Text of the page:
Pharmaceutical wholesaling giant McKesson Corp. faces widening litigation charging that it manipulated prescription drug prices, while its alleged co-conspirator in the purported scheme, a leading publisher of drug pricing data, moves closer to a settlement.
Connecticut and a San Francisco city health plan have filed separate civil racketeering complaints against McKesson, charging that, starting in 2001, the company fraudulently added a 5 percent markup to the average wholesale price of hundreds of brand-name drugs, costing the state and city health plans millions of dollars. San Francisco Health Plan’s suit seeks class-action status on behalf of all public-entity health plans in California.
The two suits, filed in U.S. District Court in Boston, follow a related complaint filed by several union health plans in 2005 against McKesson and First DataBank Inc., a unit of Hearst Corp. and a leading provider of drug price databases. On March 19, 2008, a federal judge certified the case as a nationwide class action on behalf of roughly 11,000 private third-party payers—including self-insured employers, insurers and union health plans—that reimbursed prescriptions based on average wholesale prices reported by First DataBank between 2001 and 2005.
Plaintiffs’ lawyers estimate the damages to third-party payers at more than $5 billion.
McKesson has not yet responded to the San Francisco Health Plan and Connecticut complaints, but has denied the allegations in the 2005 class action, asserting that it does not set average wholesale prices and did not conspire with First DataBank to do so.
Meanwhile, U.S. District Judge Patti B. Saris on May 30 granted preliminary approval to First DataBank’s proposed settlement of the 2005 class action.
Under the settlement—which awaits comment from class members and final approval—the San Bruno, California-based publisher will eliminate the 5 percent additional markup it included in its reported average wholesale prices for 1,356 drugs identified in the complaint, and pay the plaintiffs $1 million.
Independent of the settlement, First DataBank also announced in early June that it will similarly roll back reported average wholesale prices for other drugs not included in the settlement and will stop publishing average wholesale price data within two years of the pricing changes.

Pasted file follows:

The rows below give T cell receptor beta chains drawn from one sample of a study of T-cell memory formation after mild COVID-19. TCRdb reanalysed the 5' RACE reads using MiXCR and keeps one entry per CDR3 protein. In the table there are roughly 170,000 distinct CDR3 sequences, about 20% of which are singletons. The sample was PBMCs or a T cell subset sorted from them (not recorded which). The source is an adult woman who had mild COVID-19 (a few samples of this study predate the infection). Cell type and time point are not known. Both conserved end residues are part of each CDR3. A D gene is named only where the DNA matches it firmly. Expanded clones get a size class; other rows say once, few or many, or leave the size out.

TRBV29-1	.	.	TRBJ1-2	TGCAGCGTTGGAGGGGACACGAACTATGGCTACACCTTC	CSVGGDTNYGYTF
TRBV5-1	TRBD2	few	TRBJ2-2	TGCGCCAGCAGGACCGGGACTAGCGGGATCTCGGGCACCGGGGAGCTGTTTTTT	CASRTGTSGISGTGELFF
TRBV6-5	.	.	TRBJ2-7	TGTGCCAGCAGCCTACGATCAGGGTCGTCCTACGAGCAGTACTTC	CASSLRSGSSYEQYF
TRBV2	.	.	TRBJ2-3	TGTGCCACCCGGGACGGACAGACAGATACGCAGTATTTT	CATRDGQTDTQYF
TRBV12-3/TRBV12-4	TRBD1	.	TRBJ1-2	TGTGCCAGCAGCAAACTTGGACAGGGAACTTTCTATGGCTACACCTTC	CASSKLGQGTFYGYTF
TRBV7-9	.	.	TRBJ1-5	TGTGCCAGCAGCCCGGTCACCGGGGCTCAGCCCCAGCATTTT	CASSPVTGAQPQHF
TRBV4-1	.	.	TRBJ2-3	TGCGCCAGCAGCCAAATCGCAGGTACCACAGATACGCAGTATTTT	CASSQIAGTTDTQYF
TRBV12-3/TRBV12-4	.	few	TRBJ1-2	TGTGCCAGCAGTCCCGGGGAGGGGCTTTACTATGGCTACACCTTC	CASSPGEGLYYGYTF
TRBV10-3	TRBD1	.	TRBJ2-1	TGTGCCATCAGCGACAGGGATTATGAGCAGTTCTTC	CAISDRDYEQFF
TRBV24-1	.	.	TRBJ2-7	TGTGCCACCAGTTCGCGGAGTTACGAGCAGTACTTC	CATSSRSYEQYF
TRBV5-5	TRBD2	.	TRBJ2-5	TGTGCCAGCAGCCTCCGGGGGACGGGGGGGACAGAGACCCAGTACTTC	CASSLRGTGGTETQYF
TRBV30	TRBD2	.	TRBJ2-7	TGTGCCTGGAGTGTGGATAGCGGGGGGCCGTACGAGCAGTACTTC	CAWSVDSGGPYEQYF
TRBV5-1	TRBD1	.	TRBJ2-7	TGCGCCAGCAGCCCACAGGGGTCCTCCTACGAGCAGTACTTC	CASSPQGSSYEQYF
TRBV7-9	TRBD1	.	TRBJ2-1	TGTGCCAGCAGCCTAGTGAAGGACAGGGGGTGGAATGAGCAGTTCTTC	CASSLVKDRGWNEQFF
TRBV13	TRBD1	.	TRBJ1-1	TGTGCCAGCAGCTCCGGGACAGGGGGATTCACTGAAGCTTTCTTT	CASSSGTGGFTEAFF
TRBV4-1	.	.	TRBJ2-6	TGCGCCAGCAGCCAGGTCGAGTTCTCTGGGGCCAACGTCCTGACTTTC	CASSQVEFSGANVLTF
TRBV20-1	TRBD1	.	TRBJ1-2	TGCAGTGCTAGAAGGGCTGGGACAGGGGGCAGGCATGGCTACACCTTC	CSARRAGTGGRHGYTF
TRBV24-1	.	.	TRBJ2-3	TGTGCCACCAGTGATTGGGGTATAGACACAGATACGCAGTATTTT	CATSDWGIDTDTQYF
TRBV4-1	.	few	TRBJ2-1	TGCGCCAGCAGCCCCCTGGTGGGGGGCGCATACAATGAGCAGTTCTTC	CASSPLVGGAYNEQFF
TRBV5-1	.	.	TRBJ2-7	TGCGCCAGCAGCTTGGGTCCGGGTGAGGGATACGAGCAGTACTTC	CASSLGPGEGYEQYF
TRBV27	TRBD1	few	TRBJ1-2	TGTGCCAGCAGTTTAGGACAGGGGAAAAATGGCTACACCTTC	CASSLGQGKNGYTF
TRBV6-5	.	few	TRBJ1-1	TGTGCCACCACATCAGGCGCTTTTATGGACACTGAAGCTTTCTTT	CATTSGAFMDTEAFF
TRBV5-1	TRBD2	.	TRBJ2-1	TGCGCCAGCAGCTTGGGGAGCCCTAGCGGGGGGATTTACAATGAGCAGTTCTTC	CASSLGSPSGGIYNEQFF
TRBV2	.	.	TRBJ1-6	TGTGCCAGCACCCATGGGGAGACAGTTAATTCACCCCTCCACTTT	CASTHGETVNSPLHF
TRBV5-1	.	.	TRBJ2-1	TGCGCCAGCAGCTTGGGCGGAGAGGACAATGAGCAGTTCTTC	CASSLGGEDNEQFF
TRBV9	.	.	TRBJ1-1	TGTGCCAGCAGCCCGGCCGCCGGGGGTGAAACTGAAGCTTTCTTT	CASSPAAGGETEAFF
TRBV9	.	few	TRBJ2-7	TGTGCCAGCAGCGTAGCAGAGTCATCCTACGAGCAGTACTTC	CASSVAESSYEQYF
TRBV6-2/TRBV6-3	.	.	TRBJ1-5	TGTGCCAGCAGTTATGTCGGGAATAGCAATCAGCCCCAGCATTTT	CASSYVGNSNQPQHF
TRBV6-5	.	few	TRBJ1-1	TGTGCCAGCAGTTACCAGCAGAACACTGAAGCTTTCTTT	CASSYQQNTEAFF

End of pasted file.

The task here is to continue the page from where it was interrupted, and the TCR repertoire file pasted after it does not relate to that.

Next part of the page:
The average wholesale price adjustments aren’t likely to produce any savings for health plan sponsors, though First DataBank’s settlement could open the door for third-party payers to negotiate better deals with their pharmacy benefit managers, benefit managers say.
The racketeering suits filed by San Francisco Health Plan and Connecticut—which do not name First DataBank as a defendant—are the latest in a long-running legal battle over alleged manipulations of average wholesale price data by drug manufacturers and others. Average wholesale price data is used by third-party payers and PBMs as the basis for prescription reimbursements.
Since 2001, dozens of states, insurers and health plan sponsors have sued drug makers for allegedly inflating average wholesale price figures to increase payouts. In March, for example, 11 manufacturers, including Abbott Laboratories and Watson Pharmaceuticals, agreed to pay $125 million to settle a class-action suit charging that they massively inflated the cost of drugs covered under Medicare Part B.
San Francisco-based McKesson, the nation’s largest drug wholesaler, became a target in the average wholesale price litigation in 2005, when a group of union health plans charged that it had conspired with First DataBank to boost markups on hundreds of drugs.
Pharmacy chains and other retailers typically buy drugs from McKesson and other wholesalers on the basis of what is called wholesale acquisition cost, which is a benchmark price set by manufacturers. The pharmacies and PBMs, though, charge insurers and health plans on the basis of the average wholesale price, which is set by manufacturers and includes a markup over wholesale acquisition cost.
First DataBank has acted as an information source for the marketplace, compiling wholesale acquisition cost data on thousands of drugs and publishing average wholesale price data that was based on surveys of wholesalers until it halted the surveys in 2005.
The 2005 class-action suit—and the San Francisco Health Plan and Connecticut suits filed in May—charge that McKesson and First DataBank agreed to artificially boost average wholesale price figures to benefit McKesson’s retail pharmacy clients.
The suits allege that starting in late 2001, the two companies reached a secret agreement to raise the markup between wholesale acquisition cost and average wholesale price on more than 400 brand-name drugs to 25 percent from 20 percent. As part of this deal, First DataBank agreed not to use survey information from other wholesalers to establish the average wholesale prices for those drugs, but to rely solely on information supplied by McKesson, the suits allege.
The two companies camouflaged the alleged scheme by waiting until a drug manufacturer raised the underlying price of a drug before tacking on the additional 5 percent spread for that product, the suits allege. Several drug manufacturers asked First DataBank to explain the increases in their products’ average wholesale prices, but First DataBank stalled those inquiries and the manufacturers eventually acquiesced to the changes, the suits allege.
The alleged scheme ended in 2005, when First DataBank announced that it would stop conducting surveys to obtain average wholesale price data, court filings say.
The three complaints all charge McKesson with violating the federal Racketeer Influenced and Corrupt Organizations law along with various antitrust, unfair trade practices and consumer protection laws.
The two recent suits expand the scope of the litigation, bringing public-entity health plans into an action that until now has involved only private health insurers.